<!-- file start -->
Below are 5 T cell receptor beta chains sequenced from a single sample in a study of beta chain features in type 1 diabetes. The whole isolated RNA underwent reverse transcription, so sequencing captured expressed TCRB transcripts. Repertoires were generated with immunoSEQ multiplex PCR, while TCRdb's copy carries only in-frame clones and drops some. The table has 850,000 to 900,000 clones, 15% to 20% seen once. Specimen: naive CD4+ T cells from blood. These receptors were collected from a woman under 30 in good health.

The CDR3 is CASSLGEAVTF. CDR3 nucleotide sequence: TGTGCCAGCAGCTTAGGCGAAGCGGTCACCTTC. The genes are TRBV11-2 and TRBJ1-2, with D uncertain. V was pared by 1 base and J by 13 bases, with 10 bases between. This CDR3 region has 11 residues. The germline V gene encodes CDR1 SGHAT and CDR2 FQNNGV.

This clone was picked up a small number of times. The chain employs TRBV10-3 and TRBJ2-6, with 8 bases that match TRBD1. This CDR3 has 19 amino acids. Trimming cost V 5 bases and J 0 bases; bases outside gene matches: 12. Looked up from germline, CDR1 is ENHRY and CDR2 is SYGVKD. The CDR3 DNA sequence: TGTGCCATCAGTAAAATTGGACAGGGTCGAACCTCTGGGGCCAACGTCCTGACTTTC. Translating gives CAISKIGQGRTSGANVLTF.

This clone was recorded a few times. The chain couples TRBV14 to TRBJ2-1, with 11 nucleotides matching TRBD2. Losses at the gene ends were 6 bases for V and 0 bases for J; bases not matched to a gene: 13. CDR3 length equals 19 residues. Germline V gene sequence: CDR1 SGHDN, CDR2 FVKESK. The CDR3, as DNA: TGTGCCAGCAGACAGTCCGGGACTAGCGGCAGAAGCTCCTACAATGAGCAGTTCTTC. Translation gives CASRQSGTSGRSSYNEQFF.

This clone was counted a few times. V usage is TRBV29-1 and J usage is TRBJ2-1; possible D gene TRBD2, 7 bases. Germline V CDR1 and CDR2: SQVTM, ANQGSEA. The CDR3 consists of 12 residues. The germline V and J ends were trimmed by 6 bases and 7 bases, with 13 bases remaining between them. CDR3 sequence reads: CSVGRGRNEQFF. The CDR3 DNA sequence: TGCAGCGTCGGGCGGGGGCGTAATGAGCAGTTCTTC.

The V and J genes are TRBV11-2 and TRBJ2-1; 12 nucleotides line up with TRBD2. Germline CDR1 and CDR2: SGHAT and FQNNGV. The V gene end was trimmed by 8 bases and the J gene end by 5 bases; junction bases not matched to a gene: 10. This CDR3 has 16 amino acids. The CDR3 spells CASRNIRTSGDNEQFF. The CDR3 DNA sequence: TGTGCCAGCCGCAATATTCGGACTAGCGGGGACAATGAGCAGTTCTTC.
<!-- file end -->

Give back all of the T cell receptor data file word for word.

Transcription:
Below are 5 T cell receptor beta chains sequenced from a single sample in a study of beta chain features in type 1 diabetes. The whole isolated RNA underwent reverse transcription, so sequencing captured expressed TCRB transcripts. Repertoires were generated with immunoSEQ multiplex PCR, while TCRdb's copy carries only in-frame clones and drops some. The table has 850,000 to 900,000 clones, 15% to 20% seen once. Specimen: naive CD4+ T cells from blood. These receptors were collected from a woman under 30 in good health.

The CDR3 is CASSLGEAVTF. CDR3 nucleotide sequence: TGTGCCAGCAGCTTAGGCGAAGCGGTCACCTTC. The genes are TRBV11-2 and TRBJ1-2, with D uncertain. V was pared by 1 base and J by 13 bases, with 10 bases between. This CDR3 region has 11 residues. The germline V gene encodes CDR1 SGHAT and CDR2 FQNNGV.

This clone was picked up a small number of times. The chain employs TRBV10-3 and TRBJ2-6, with 8 bases that match TRBD1. This CDR3 has 19 amino acids. Trimming cost V 5 bases and J 0 bases; bases outside gene matches: 12. Looked up from germline, CDR1 is ENHRY and CDR2 is SYGVKD. The CDR3 DNA sequence: TGTGCCATCAGTAAAATTGGACAGGGTCGAACCTCTGGGGCCAACGTCCTGACTTTC. Translating gives CAISKIGQGRTSGANVLTF.

This clone was recorded a few times. The chain couples TRBV14 to TRBJ2-1, with 11 nucleotides matching TRBD2. Losses at the gene ends were 6 bases for V and 0 bases for J; bases not matched to a gene: 13. CDR3 length equals 19 residues. Germline V gene sequence: CDR1 SGHDN, CDR2 FVKESK. The CDR3, as DNA: TGTGCCAGCAGACAGTCCGGGACTAGCGGCAGAAGCTCCTACAATGAGCAGTTCTTC. Translation gives CASRQSGTSGRSSYNEQFF.

This clone was counted a few times. V usage is TRBV29-1 and J usage is TRBJ2-1; possible D gene TRBD2, 7 bases. Germline V CDR1 and CDR2: SQVTM, ANQGSEA. The CDR3 consists of 12 residues. The germline V and J ends were trimmed by 6 bases and 7 bases, with 13 bases remaining between them. CDR3 sequence reads: CSVGRGRNEQFF. The CDR3 DNA sequence: TGCAGCGTCGGGCGGGGGCGTAATGAGCAGTTCTTC.

The V and J genes are TRBV11-2 and TRBJ2-1; 12 nucleotides line up with TRBD2. Germline CDR1 and CDR2: SGHAT and FQNNGV. The V gene end was trimmed by 8 bases and the J gene end by 5 bases; junction bases not matched to a gene: 10. This CDR3 has 16 amino acids. The CDR3 spells CASRNIRTSGDNEQFF. The CDR3 DNA sequence: TGTGCCAGCCGCAATATTCGGACTAGCGGGGACAATGAGCAGTTCTTC.